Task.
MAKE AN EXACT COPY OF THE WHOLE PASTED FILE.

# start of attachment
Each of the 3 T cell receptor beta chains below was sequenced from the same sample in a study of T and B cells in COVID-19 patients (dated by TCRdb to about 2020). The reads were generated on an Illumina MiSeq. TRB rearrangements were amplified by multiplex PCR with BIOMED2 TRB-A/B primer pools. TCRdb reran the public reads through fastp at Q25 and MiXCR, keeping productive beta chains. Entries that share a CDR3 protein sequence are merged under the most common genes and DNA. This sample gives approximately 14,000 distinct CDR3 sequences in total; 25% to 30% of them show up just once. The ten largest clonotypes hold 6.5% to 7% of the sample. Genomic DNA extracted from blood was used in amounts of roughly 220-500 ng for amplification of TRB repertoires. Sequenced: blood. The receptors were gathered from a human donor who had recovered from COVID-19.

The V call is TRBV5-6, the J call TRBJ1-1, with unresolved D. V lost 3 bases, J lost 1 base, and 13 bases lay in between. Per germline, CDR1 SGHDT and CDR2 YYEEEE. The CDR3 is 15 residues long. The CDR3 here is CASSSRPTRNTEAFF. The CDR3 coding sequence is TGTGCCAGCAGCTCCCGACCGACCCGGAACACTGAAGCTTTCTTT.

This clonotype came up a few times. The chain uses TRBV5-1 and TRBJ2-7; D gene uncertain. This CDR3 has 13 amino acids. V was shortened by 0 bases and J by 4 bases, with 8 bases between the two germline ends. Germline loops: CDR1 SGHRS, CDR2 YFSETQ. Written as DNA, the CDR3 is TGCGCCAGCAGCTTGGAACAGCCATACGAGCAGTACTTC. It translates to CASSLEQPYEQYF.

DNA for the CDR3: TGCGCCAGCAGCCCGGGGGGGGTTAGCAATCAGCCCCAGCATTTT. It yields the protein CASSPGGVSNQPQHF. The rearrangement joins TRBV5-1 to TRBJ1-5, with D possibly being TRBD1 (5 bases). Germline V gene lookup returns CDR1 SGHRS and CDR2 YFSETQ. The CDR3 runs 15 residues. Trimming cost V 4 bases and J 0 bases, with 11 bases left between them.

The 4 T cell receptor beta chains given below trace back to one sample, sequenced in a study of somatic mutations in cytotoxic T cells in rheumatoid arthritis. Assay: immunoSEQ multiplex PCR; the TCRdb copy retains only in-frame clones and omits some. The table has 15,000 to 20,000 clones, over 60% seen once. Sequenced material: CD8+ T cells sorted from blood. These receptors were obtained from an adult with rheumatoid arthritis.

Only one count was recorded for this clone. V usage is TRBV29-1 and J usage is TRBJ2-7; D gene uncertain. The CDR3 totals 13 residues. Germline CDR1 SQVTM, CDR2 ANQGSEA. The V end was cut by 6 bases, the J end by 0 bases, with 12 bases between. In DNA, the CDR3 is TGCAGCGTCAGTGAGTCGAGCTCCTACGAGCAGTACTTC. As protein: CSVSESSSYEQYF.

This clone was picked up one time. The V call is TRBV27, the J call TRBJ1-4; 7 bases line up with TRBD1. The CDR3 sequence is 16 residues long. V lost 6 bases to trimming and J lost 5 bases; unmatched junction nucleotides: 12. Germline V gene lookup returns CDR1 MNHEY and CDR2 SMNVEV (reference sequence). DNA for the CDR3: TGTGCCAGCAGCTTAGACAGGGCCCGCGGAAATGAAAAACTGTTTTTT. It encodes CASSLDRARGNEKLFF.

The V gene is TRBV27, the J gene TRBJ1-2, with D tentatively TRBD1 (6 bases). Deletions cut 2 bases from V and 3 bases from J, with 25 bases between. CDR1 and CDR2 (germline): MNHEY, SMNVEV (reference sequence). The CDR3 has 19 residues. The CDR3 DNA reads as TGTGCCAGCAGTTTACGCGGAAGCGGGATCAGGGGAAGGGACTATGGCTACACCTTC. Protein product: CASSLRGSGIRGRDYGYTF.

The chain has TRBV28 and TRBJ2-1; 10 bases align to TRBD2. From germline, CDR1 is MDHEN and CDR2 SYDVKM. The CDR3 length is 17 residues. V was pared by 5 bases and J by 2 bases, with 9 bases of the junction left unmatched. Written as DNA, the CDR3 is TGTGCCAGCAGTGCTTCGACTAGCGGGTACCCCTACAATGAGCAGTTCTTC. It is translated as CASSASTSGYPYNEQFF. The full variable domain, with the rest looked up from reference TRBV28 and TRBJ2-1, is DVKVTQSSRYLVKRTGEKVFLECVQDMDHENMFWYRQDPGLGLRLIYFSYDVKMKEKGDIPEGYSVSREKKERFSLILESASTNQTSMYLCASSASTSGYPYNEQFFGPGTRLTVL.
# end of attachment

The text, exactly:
Each of the 3 T cell receptor beta chains below was sequenced from the same sample in a study of T and B cells in COVID-19 patients (dated by TCRdb to about 2020). The reads were generated on an Illumina MiSeq. TRB rearrangements were amplified by multiplex PCR with BIOMED2 TRB-A/B primer pools. TCRdb reran the public reads through fastp at Q25 and MiXCR, keeping productive beta chains. Entries that share a CDR3 protein sequence are merged under the most common genes and DNA. This sample gives approximately 14,000 distinct CDR3 sequences in total; 25% to 30% of them show up just once. The ten largest clonotypes hold 6.5% to 7% of the sample. Genomic DNA extracted from blood was used in amounts of roughly 220-500 ng for amplification of TRB repertoires. Sequenced: blood. The receptors were gathered from a human donor who had recovered from COVID-19.

The V call is TRBV5-6, the J call TRBJ1-1, with unresolved D. V lost 3 bases, J lost 1 base, and 13 bases lay in between. Per germline, CDR1 SGHDT and CDR2 YYEEEE. The CDR3 is 15 residues long. The CDR3 here is CASSSRPTRNTEAFF. The CDR3 coding sequence is TGTGCCAGCAGCTCCCGACCGACCCGGAACACTGAAGCTTTCTTT.

This clonotype came up a few times. The chain uses TRBV5-1 and TRBJ2-7; D gene uncertain. This CDR3 has 13 amino acids. V was shortened by 0 bases and J by 4 bases, with 8 bases between the two germline ends. Germline loops: CDR1 SGHRS, CDR2 YFSETQ. Written as DNA, the CDR3 is TGCGCCAGCAGCTTGGAACAGCCATACGAGCAGTACTTC. It translates to CASSLEQPYEQYF.

DNA for the CDR3: TGCGCCAGCAGCCCGGGGGGGGTTAGCAATCAGCCCCAGCATTTT. It yields the protein CASSPGGVSNQPQHF. The rearrangement joins TRBV5-1 to TRBJ1-5, with D possibly being TRBD1 (5 bases). Germline V gene lookup returns CDR1 SGHRS and CDR2 YFSETQ. The CDR3 runs 15 residues. Trimming cost V 4 bases and J 0 bases, with 11 bases left between them.

The 4 T cell receptor beta chains given below trace back to one sample, sequenced in a study of somatic mutations in cytotoxic T cells in rheumatoid arthritis. Assay: immunoSEQ multiplex PCR; the TCRdb copy retains only in-frame clones and omits some. The table has 15,000 to 20,000 clones, over 60% seen once. Sequenced material: CD8+ T cells sorted from blood. These receptors were obtained from an adult with rheumatoid arthritis.

Only one count was recorded for this clone. V usage is TRBV29-1 and J usage is TRBJ2-7; D gene uncertain. The CDR3 totals 13 residues. Germline CDR1 SQVTM, CDR2 ANQGSEA. The V end was cut by 6 bases, the J end by 0 bases, with 12 bases between. In DNA, the CDR3 is TGCAGCGTCAGTGAGTCGAGCTCCTACGAGCAGTACTTC. As protein: CSVSESSSYEQYF.

This clone was picked up one time. The V call is TRBV27, the J call TRBJ1-4; 7 bases line up with TRBD1. The CDR3 sequence is 16 residues long. V lost 6 bases to trimming and J lost 5 bases; unmatched junction nucleotides: 12. Germline V gene lookup returns CDR1 MNHEY and CDR2 SMNVEV (reference sequence). DNA for the CDR3: TGTGCCAGCAGCTTAGACAGGGCCCGCGGAAATGAAAAACTGTTTTTT. It encodes CASSLDRARGNEKLFF.

The V gene is TRBV27, the J gene TRBJ1-2, with D tentatively TRBD1 (6 bases). Deletions cut 2 bases from V and 3 bases from J, with 25 bases between. CDR1 and CDR2 (germline): MNHEY, SMNVEV (reference sequence). The CDR3 has 19 residues. The CDR3 DNA reads as TGTGCCAGCAGTTTACGCGGAAGCGGGATCAGGGGAAGGGACTATGGCTACACCTTC. Protein product: CASSLRGSGIRGRDYGYTF.

The chain has TRBV28 and TRBJ2-1; 10 bases align to TRBD2. From germline, CDR1 is MDHEN and CDR2 SYDVKM. The CDR3 length is 17 residues. V was pared by 5 bases and J by 2 bases, with 9 bases of the junction left unmatched. Written as DNA, the CDR3 is TGTGCCAGCAGTGCTTCGACTAGCGGGTACCCCTACAATGAGCAGTTCTTC. It is translated as CASSASTSGYPYNEQFF. The full variable domain, with the rest looked up from reference TRBV28 and TRBJ2-1, is DVKVTQSSRYLVKRTGEKVFLECVQDMDHENMFWYRQDPGLGLRLIYFSYDVKMKEKGDIPEGYSVSREKKERFSLILESASTNQTSMYLCASSASTSGYPYNEQFFGPGTRLTVL.